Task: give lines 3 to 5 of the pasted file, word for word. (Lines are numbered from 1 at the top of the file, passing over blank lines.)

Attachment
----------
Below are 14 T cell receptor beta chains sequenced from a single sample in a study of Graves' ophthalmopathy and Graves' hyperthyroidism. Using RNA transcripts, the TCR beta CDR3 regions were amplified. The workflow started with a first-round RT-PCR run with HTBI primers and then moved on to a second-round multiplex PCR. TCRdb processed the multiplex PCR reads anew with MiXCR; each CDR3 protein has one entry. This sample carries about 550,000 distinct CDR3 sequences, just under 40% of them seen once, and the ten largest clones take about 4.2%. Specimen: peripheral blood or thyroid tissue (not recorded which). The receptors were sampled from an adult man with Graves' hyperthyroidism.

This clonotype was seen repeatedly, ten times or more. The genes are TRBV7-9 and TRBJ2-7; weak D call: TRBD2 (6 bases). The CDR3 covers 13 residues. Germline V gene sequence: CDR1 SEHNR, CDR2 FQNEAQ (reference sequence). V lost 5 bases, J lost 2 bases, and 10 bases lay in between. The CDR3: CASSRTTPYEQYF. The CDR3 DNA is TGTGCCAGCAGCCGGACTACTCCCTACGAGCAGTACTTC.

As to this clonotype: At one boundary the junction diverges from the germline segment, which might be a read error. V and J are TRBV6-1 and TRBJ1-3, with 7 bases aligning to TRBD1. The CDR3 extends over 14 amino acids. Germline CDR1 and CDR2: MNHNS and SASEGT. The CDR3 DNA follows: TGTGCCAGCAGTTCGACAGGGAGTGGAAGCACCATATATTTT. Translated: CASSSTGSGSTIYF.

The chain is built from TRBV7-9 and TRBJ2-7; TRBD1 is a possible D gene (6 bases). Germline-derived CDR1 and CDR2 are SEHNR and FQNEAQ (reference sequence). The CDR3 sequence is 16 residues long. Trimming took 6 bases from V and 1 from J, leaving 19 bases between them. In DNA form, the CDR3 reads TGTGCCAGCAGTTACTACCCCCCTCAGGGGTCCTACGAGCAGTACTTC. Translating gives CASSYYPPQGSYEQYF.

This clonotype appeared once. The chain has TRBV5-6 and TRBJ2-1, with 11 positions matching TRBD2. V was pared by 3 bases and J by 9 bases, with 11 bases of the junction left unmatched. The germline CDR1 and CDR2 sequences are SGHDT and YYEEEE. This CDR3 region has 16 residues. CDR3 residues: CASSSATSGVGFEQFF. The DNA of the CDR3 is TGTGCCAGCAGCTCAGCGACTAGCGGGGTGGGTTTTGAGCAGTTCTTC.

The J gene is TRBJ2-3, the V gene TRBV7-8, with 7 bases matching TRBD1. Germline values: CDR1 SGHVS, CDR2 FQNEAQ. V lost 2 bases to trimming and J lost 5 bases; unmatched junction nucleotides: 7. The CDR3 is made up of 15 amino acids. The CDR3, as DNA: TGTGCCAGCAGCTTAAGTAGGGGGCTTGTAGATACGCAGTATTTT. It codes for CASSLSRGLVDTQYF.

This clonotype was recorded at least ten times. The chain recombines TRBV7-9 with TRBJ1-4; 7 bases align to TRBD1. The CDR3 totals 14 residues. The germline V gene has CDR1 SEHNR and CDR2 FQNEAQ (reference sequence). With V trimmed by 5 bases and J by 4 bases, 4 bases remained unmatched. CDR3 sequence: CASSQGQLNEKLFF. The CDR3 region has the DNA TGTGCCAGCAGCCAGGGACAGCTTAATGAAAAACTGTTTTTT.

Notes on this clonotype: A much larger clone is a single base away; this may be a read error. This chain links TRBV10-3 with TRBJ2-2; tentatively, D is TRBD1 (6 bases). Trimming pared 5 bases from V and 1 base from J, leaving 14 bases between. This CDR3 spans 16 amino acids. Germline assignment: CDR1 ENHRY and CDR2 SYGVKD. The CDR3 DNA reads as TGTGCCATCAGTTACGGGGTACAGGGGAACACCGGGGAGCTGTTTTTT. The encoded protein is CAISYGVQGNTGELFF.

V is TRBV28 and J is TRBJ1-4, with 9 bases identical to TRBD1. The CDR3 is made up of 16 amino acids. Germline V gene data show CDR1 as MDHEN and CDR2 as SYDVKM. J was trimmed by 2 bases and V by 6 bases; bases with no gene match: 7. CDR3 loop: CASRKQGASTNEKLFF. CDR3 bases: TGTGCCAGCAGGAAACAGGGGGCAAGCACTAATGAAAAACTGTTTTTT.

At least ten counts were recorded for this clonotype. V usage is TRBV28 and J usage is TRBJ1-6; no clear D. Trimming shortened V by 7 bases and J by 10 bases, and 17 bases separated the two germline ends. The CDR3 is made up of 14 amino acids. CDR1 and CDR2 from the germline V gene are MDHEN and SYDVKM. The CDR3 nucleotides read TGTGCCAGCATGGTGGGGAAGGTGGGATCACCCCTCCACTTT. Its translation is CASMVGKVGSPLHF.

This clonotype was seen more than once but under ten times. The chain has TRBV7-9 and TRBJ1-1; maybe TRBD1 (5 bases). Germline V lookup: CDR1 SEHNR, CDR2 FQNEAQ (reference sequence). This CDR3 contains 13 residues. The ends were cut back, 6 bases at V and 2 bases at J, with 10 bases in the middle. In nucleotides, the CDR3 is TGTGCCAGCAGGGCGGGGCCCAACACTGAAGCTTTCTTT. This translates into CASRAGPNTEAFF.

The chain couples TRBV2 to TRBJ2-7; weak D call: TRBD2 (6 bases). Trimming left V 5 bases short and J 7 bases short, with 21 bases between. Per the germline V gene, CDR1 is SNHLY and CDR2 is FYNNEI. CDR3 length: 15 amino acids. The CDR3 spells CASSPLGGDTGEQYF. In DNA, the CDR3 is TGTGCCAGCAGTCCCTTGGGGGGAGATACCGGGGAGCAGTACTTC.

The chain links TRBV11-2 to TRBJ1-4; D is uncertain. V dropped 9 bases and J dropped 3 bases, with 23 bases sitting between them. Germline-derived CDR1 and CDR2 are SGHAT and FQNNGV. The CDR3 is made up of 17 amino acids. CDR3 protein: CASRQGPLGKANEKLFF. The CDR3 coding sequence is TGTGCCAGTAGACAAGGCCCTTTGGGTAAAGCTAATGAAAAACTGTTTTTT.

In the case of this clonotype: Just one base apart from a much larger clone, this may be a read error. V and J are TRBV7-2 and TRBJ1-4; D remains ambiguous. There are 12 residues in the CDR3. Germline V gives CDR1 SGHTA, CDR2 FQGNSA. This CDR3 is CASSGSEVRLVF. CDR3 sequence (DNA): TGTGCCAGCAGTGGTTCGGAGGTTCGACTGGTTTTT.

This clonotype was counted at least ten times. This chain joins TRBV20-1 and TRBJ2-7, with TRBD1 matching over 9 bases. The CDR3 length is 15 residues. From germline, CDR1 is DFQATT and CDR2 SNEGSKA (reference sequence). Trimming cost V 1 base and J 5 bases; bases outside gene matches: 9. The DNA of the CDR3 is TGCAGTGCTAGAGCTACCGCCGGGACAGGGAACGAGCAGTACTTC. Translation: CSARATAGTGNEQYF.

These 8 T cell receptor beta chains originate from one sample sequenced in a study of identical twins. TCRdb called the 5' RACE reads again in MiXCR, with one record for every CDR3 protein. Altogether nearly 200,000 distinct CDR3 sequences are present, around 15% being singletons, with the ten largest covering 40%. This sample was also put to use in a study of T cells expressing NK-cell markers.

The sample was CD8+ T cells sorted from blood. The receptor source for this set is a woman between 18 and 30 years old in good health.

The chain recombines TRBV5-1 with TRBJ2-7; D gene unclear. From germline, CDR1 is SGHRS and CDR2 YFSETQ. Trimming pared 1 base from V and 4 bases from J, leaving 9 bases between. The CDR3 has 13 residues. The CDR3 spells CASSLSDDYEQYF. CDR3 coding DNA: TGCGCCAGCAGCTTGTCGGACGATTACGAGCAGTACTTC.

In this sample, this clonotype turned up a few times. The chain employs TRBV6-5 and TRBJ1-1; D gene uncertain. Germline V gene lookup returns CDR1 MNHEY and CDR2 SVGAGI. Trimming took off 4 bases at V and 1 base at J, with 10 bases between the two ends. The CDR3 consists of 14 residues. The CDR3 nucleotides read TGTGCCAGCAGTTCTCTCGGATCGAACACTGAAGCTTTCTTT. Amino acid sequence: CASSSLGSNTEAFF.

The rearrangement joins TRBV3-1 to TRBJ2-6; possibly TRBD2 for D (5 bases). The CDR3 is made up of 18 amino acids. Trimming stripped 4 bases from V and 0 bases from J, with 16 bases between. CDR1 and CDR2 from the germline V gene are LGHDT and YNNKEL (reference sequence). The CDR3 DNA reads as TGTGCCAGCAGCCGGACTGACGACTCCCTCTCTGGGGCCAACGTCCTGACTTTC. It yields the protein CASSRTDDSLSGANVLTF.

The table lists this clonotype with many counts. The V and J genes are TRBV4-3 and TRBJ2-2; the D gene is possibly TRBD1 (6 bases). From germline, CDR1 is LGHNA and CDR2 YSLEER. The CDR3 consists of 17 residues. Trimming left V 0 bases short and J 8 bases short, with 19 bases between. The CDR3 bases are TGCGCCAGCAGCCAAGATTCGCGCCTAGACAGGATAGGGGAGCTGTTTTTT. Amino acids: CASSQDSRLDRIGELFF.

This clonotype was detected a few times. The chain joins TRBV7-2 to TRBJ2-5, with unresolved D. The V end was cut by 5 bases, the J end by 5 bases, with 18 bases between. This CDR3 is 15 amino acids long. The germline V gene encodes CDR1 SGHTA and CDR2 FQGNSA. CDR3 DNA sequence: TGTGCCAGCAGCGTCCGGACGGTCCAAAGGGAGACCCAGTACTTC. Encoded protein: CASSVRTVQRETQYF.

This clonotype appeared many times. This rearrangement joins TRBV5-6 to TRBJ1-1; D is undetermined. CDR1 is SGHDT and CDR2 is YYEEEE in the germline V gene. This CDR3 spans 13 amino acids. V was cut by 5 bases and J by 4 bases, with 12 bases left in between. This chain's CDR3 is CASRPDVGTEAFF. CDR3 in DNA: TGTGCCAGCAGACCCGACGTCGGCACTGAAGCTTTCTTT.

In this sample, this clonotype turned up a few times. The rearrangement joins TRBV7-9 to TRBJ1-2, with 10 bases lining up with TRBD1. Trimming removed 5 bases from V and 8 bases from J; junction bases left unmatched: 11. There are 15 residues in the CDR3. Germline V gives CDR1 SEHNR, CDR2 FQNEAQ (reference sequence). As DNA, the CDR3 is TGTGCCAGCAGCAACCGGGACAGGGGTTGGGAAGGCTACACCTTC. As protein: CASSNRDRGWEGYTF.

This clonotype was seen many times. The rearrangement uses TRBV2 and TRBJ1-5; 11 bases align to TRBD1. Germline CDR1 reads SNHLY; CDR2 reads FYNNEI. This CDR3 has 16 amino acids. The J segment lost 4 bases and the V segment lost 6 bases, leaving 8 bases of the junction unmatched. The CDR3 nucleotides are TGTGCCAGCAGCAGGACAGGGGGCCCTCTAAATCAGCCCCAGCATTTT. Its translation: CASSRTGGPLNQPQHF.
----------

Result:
As to this clonotype: At one boundary the junction diverges from the germline segment, which might be a read error. V and J are TRBV6-1 and TRBJ1-3, with 7 bases aligning to TRBD1. The CDR3 extends over 14 amino acids. Germline CDR1 and CDR2: MNHNS and SASEGT. The CDR3 DNA follows: TGTGCCAGCAGTTCGACAGGGAGTGGAAGCACCATATATTTT. Translated: CASSSTGSGSTIYF.

The chain is built from TRBV7-9 and TRBJ2-7; TRBD1 is a possible D gene (6 bases). Germline-derived CDR1 and CDR2 are SEHNR and FQNEAQ (reference sequence). The CDR3 sequence is 16 residues long. Trimming took 6 bases from V and 1 from J, leaving 19 bases between them. In DNA form, the CDR3 reads TGTGCCAGCAGTTACTACCCCCCTCAGGGGTCCTACGAGCAGTACTTC. Translating gives CASSYYPPQGSYEQYF.

This clonotype appeared once. The chain has TRBV5-6 and TRBJ2-1, with 11 positions matching TRBD2. V was pared by 3 bases and J by 9 bases, with 11 bases of the junction left unmatched. The germline CDR1 and CDR2 sequences are SGHDT and YYEEEE. This CDR3 region has 16 residues. CDR3 residues: CASSSATSGVGFEQFF. The DNA of the CDR3 is TGTGCCAGCAGCTCAGCGACTAGCGGGGTGGGTTTTGAGCAGTTCTTC.